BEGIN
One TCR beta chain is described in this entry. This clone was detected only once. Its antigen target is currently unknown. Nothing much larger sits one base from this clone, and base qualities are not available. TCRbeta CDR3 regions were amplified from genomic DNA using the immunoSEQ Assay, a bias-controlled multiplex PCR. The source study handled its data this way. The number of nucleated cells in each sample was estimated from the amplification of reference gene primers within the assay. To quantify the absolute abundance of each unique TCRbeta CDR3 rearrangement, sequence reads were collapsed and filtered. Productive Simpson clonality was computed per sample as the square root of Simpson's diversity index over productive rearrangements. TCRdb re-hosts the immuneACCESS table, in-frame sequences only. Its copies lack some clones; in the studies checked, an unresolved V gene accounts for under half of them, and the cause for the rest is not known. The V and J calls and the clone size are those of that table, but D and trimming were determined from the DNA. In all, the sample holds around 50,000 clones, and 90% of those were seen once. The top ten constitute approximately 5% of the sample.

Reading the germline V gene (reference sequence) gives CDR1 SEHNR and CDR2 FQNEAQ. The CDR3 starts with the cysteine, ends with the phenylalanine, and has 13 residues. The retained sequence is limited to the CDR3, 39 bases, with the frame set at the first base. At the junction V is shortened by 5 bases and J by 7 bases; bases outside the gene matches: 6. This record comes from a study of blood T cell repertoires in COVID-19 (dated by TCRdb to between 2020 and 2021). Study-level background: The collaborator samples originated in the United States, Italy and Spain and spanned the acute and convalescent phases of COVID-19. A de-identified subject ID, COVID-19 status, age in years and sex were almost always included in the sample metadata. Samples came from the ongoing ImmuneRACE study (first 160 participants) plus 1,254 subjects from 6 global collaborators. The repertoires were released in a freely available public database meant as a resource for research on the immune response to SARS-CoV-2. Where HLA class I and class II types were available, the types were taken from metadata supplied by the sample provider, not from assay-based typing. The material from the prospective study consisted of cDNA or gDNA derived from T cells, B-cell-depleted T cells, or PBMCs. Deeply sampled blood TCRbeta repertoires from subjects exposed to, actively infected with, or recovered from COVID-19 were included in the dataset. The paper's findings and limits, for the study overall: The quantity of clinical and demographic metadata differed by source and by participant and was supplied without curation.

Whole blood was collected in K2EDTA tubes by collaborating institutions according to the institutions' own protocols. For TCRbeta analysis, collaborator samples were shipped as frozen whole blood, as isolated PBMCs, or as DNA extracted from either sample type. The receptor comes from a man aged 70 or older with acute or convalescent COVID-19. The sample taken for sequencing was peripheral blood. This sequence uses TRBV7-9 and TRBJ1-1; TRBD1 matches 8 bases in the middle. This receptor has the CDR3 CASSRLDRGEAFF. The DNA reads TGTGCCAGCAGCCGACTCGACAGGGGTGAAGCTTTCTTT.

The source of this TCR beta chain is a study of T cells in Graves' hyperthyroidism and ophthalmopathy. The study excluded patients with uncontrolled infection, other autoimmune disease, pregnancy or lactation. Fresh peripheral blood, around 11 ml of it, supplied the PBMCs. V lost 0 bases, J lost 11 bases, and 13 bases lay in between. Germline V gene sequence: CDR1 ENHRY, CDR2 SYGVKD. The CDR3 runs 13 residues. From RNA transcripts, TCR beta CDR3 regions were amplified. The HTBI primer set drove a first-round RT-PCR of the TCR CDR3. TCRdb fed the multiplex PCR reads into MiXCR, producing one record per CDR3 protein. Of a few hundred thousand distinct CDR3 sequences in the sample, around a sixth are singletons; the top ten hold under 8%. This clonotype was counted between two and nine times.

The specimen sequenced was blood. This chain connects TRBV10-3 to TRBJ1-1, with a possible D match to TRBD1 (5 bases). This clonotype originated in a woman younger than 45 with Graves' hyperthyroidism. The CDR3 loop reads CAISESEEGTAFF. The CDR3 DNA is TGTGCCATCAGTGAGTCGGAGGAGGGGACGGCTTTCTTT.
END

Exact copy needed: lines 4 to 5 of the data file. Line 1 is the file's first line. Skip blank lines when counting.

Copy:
The source of this TCR beta chain is a study of T cells in Graves' hyperthyroidism and ophthalmopathy. The study excluded patients with uncontrolled infection, other autoimmune disease, pregnancy or lactation. Fresh peripheral blood, around 11 ml of it, supplied the PBMCs. V lost 0 bases, J lost 11 bases, and 13 bases lay in between. Germline V gene sequence: CDR1 ENHRY, CDR2 SYGVKD. The CDR3 runs 13 residues. From RNA transcripts, TCR beta CDR3 regions were amplified. The HTBI primer set drove a first-round RT-PCR of the TCR CDR3. TCRdb fed the multiplex PCR reads into MiXCR, producing one record per CDR3 protein. Of a few hundred thousand distinct CDR3 sequences in the sample, around a sixth are singletons; the top ten hold under 8%. This clonotype was counted between two and nine times.

The specimen sequenced was blood. This chain connects TRBV10-3 to TRBJ1-1, with a possible D match to TRBD1 (5 bases). This clonotype originated in a woman younger than 45 with Graves' hyperthyroidism. The CDR3 loop reads CAISESEEGTAFF. The CDR3 DNA is TGTGCCATCAGTGAGTCGGAGGAGGGGACGGCTTTCTTT.